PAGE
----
It's the place to pair
With a bee.

Let old geneticists plot and plan,
They're stuffy people, to a man;
Let gossips whisper behind their fan.
(Oh, she does?
Buzz, buzz, buzz!)
My nuptial flight is sheer delight;
I'm a giddy girl who likes to swirl,
To fly and soar
And fly some more,
I'm a bee.
And I wish to state that I'll always mate
With whatever drone I encounter.

There's a kind of a wild and glad elation
In the natural way of insemination;
Who thinks that love is a handicap
Is a fuddydud and a common sap,
For I am a queen and I am a bee,
I'm devil-may-care and I'm fancy-free,
The test tube doesn't appeal to me,
Not me,
I'm a bee.
And I'm here to state that I'll always mate
With whatever drone I encounter.

Mares and cows, by calculating,
Improve themselves with loveless mating,
Let groundlings breed in the modern fashion,
I'll stick to the air and the grand old passion;
I may be small and I'm just a bee
But I won't have science improving me,
Not me,
I'm a bee.
On a day that's fair with a wind that's free,
Any old drone is a lad for me.

I've no flair for love moderne,
It's far too studied, far too stern,
I'm just a bee--I'm wild, I'm free,
That's me.
I can't afford to be too choosy;
In every queen there's a touch of floozy,
And it's simply rare
In the upper air
And I wish to state
That I'll always mate
With whatever drone I encounter.

Man is a fool for the latest movement,
He broods and broods on race improvement;
What boots it to improve a bee
If it means the end of ecstasy?
(He ought to be there
On a day that's fair,
Oh, it's simply rare.
For a bee.)

Man's so wise he is growing foolish,
Some of his schemes are downright ghoulish;
He owns a bomb that'll end creation
And he wants to change the sex relation,
He thinks that love is a handicap,
He's a fuddydud, he's a simple sap;
Man is a meddler, man's a boob,
He looks for love in the depths of a tube,
His restless mind is forever ranging,
He thinks he's advancing as long as he's changing,
He cracks the atom, he racks his skull,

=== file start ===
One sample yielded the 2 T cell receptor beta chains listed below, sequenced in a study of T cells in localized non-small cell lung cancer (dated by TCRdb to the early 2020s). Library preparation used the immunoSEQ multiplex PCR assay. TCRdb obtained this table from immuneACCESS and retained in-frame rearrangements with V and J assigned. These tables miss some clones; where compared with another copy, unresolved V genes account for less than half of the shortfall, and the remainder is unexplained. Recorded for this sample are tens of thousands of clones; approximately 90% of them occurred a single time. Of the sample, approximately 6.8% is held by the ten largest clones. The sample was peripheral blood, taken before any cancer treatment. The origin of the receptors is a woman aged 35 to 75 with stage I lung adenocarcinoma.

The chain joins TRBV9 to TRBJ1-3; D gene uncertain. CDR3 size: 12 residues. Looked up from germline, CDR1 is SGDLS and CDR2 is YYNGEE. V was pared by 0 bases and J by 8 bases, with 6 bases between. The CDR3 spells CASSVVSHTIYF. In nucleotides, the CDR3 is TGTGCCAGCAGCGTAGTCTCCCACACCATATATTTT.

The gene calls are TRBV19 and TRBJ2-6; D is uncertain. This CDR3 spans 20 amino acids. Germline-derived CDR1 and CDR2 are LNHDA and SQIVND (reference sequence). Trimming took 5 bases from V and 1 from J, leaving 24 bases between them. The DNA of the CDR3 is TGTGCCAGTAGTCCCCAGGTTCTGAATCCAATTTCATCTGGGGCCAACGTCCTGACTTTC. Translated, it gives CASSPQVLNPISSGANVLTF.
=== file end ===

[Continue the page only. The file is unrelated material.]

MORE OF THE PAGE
Man is meddlesome, man is dull,
Man is busy instead of idle,
Man is alarmingly suicidal,
Me, I am a bee.

I am a bee and I simply love it,
I am a bee and I'm darn glad of it,
I am a bee, I know about love:
You go upstairs, you go above,
You do not pause to dine or sup,
The sky won't wait --it's a long trip up;
You rise, you soar, you take the blue,
It's you and me, kid, me and you,
It's everything, it's the nearest drone,
It's never a thing that you find alone.
I'm a bee,
I'm free.

If any old farmer can keep and hive me,
Then any old drone may catch and wife me;
I'm sorry for creatures who cannot pair
On a gorgeous day in the upper air,
I'm sorry for cows that have to boast
Of affairs they've had by parcel post,
I'm sorry for a man with his plots and guile,
His test-tube manner, his test-tube smile;
I'll multiply and I'll increase
As I always have--by mere caprice;
For I am a queen and I am a bee,
I'm devil-may-care and I'm fancy-free,
Love-in-air is the thing for me,
Oh, it's simply rare
In the beautiful air,
And I wish to state
That I'll always mate
With whatever drone I encounter.

Remember: In every queen, there's a touch of floozy. E.B. White, ladies and gentlemen.

Posted by Attila at 09:46 PM | Comments (0)

Keep Your Eyes Peeled

Here's a list of the seven people we're supposed to be looking for, with pictures. (I'm still seeking out the alternate pictures for each of these people that show the different ways they look sometimes; I'll post it when I find it.)

Know your neighbors.

Posted by Attila at 12:31 AM | Comments (2)

May 27, 2004

The Population Bomb

Dean Esmay discusses land mass on our little planet, and how there's a bit more of it than you might think. It's required reading, so get to it.

Posted by Attila at 11:16 PM | Comments (1)


I hear that Gore's family is organizing an intervention to get him into treatment. The crack situation is out of hand.

The full text of his embarrassing hiccup of a speech is at Salon. The New York Times also has a brief summary. (It's lovely to note that although several of the officials and cabinet members Gore called upon to resign issued brief "we serve at the pleasure of the President" statements, Condi Rice didn't dignify Gore's remarks with a response. Quite right.)

I won't fisk it or anything, but there are a few priceless quotes:

In my opinion, John Kerry is dealing with this unfolding tragedy in an impressive and extremely responsible way. Our nation's best interest lies in having a new president who can turn a new page, sweep clean with a new broom, and take office on January 20th of next year with the ability to make a fresh assessment of exactly what our nation's strategic position is as of the time the reins of power are finally wrested from the group of incompetents that created this catastrophe.

Kerry should not tie his own hands by offering overly specific, detailed proposals concerning a situation that is rapidly changing and unfortunately, rapidly deteriorating, but should rather preserve his, and our country's, options, to retrieve our national honor as soon as this long national nightmare is over.

In other words, the Democrats should get to throw grenades at the President's plan without having to offer any real alternatives. Vote for Kerry! Take Door #3! The Lovely Carol Merrill will show you what you've elected!

How dare the incompetent and willful members of this Bush/Cheney administration humiliate our nation and our people in the eyes of the world and in the conscience of our own people. How dare they subject us to such dishonor and disgrace.